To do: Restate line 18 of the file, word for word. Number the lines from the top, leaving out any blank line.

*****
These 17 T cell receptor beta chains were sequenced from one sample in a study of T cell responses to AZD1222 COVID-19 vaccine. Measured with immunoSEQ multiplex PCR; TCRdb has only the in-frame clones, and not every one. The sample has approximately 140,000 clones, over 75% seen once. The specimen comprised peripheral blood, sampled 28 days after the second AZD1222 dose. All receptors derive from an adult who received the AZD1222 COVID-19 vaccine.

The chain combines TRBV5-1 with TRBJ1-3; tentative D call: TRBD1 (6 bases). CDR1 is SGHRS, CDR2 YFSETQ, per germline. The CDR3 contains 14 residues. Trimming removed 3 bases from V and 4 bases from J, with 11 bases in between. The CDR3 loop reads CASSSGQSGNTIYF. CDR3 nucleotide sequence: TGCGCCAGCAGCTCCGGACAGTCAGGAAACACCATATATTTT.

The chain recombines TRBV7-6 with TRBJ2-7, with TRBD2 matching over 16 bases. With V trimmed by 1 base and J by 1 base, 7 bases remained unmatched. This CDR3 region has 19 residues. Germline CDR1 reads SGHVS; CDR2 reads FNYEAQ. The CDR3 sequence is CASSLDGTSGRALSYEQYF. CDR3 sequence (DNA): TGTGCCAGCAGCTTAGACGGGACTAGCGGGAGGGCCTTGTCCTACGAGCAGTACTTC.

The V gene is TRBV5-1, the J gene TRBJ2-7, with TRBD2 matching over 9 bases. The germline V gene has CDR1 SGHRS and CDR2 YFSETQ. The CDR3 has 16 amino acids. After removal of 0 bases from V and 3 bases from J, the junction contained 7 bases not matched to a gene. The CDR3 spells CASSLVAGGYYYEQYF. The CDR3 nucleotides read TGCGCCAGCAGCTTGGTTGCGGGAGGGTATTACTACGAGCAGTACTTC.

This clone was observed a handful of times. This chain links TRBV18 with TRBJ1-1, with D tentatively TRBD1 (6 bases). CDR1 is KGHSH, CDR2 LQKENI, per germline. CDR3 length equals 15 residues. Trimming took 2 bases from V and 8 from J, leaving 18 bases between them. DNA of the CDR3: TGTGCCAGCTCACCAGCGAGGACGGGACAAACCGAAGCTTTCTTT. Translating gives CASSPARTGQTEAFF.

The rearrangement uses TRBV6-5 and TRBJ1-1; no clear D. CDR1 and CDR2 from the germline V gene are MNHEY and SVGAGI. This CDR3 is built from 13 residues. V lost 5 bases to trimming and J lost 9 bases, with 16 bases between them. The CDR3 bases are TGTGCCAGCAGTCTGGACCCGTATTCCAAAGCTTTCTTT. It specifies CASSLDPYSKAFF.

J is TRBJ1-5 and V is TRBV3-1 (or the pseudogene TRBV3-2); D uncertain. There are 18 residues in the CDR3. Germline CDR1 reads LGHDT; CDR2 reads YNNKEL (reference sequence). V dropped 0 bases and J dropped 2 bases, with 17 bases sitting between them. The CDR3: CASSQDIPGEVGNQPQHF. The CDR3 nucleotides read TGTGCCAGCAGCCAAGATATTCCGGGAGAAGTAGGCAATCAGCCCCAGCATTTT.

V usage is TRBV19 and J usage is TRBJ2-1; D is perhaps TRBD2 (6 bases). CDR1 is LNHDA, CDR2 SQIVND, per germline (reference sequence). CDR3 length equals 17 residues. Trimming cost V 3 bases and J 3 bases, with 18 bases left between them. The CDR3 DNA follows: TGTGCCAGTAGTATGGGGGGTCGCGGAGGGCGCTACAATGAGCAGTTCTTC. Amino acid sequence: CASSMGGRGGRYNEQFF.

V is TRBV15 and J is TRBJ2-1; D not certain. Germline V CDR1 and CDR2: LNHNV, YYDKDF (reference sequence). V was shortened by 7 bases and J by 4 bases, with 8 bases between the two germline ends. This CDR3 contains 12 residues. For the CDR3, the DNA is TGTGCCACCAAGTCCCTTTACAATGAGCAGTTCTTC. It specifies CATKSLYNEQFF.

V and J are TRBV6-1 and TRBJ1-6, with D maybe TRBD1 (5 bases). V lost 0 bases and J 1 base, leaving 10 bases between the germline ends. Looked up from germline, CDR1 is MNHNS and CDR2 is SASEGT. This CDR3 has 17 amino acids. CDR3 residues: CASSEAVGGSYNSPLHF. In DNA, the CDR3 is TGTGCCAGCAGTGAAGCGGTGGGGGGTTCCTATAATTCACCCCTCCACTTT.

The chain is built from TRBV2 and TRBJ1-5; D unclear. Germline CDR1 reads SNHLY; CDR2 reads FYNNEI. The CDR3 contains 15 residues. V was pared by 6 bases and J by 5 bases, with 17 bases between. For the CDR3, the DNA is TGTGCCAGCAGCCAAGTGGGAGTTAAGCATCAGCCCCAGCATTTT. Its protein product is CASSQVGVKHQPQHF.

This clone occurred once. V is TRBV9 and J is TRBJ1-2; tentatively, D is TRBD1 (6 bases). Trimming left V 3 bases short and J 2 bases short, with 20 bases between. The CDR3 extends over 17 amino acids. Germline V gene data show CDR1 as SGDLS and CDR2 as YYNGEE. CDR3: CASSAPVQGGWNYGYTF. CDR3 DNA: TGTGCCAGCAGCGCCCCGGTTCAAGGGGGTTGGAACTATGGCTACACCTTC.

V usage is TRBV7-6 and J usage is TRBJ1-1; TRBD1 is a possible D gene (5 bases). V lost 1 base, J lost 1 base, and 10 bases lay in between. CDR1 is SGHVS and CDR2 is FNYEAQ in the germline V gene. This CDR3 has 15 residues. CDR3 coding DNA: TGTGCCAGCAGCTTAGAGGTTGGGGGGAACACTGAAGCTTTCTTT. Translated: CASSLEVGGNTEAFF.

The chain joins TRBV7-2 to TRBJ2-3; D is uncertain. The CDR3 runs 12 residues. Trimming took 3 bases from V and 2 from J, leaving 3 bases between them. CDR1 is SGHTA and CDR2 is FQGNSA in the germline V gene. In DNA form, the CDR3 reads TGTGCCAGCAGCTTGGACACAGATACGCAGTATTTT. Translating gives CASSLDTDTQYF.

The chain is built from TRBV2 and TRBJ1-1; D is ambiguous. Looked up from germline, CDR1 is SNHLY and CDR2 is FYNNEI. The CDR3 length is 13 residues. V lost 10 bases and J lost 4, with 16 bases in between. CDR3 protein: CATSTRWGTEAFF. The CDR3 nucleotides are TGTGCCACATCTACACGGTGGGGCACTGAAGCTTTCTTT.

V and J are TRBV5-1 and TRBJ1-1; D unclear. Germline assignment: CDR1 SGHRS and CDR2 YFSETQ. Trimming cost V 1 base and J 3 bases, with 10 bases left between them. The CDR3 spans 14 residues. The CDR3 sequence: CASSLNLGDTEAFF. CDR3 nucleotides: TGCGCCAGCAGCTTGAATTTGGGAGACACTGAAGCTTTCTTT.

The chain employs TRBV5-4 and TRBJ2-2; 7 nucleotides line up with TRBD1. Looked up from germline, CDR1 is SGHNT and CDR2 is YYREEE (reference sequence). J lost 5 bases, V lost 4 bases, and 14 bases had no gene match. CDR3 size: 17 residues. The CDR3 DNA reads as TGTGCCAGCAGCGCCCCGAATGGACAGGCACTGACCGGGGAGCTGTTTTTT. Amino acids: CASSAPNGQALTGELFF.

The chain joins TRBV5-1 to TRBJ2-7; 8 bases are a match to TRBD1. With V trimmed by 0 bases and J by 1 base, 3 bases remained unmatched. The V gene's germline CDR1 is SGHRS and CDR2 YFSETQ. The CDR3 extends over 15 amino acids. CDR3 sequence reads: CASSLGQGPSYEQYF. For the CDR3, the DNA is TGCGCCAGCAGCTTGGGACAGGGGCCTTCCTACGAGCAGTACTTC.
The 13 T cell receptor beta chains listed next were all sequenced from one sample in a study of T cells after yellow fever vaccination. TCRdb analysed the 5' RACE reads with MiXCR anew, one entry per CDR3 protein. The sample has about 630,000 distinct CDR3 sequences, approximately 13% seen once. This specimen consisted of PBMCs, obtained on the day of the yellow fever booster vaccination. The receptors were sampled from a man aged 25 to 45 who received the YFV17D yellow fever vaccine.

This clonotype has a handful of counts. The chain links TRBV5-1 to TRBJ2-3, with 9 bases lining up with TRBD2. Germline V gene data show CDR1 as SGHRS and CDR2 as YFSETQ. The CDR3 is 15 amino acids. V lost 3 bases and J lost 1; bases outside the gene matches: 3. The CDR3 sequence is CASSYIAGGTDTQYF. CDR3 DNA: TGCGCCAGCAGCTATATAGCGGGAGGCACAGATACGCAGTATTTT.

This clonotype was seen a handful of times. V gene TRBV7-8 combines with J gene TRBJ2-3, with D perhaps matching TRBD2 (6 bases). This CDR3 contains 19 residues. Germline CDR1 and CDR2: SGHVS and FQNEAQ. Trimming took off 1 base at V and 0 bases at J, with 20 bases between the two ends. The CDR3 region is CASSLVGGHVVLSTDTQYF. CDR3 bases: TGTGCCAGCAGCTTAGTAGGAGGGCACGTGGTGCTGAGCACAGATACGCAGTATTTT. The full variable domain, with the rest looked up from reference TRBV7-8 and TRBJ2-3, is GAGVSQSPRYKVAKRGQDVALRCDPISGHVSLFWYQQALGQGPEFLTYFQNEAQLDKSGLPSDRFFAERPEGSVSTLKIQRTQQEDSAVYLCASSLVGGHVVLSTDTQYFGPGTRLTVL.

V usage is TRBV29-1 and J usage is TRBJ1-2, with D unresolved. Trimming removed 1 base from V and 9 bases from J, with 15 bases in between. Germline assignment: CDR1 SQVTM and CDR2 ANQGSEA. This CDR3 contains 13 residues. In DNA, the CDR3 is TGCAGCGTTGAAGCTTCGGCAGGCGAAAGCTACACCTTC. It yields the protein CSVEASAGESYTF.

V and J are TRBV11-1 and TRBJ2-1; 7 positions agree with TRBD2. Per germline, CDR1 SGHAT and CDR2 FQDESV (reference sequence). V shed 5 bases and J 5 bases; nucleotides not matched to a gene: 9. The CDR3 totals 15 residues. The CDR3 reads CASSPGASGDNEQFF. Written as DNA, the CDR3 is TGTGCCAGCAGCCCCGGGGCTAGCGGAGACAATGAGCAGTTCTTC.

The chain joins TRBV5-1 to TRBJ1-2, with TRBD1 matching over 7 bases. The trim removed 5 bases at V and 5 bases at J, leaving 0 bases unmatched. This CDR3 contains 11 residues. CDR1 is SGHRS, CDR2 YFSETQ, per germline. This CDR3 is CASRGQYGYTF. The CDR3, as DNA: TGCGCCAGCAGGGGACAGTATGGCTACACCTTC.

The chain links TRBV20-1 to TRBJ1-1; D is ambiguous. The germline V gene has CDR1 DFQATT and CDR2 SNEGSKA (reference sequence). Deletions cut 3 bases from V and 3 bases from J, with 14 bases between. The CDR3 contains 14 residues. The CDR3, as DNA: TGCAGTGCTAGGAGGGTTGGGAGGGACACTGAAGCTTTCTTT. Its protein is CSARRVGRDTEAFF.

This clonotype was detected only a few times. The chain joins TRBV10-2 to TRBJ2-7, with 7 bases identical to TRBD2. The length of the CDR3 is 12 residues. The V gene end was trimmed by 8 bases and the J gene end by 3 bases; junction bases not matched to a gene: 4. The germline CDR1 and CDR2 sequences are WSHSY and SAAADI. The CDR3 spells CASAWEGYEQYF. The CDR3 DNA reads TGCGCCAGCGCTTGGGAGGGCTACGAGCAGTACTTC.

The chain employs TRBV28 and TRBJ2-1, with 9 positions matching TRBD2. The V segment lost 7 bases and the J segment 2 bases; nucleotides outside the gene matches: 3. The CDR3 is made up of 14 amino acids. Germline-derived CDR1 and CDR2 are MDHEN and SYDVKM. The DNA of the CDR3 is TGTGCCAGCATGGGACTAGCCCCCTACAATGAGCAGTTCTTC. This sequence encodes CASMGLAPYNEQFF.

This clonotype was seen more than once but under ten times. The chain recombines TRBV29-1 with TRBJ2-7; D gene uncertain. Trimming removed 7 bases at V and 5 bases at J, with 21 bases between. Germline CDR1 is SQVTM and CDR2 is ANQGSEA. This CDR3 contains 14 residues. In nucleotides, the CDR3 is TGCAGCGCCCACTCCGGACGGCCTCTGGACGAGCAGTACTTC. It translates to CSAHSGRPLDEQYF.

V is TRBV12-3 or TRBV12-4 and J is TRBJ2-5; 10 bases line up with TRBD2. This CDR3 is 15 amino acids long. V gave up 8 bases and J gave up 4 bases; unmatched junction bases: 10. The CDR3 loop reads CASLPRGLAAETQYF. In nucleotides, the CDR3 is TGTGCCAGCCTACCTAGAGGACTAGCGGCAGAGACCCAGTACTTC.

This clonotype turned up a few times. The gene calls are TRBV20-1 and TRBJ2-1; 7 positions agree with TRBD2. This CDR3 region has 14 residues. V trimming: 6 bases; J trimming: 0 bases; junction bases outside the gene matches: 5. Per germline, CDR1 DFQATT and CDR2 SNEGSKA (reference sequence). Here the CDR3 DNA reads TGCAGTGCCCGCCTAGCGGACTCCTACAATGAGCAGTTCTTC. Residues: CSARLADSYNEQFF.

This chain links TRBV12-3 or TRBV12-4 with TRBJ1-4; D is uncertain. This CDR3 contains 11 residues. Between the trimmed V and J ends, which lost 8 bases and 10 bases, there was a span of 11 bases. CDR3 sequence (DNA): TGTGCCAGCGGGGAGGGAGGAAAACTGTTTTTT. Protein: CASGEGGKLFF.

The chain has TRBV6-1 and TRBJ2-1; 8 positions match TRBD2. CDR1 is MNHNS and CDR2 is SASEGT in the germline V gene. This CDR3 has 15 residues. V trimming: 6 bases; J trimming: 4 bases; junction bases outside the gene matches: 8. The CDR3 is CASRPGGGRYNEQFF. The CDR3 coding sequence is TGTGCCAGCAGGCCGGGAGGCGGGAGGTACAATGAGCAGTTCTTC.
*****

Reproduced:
The chain joins TRBV5-1 to TRBJ2-7; 8 bases are a match to TRBD1. With V trimmed by 0 bases and J by 1 base, 3 bases remained unmatched. The V gene's germline CDR1 is SGHRS and CDR2 YFSETQ. The CDR3 extends over 15 amino acids. CDR3 sequence reads: CASSLGQGPSYEQYF. For the CDR3, the DNA is TGCGCCAGCAGCTTGGGACAGGGGCCTTCCTACGAGCAGTACTTC.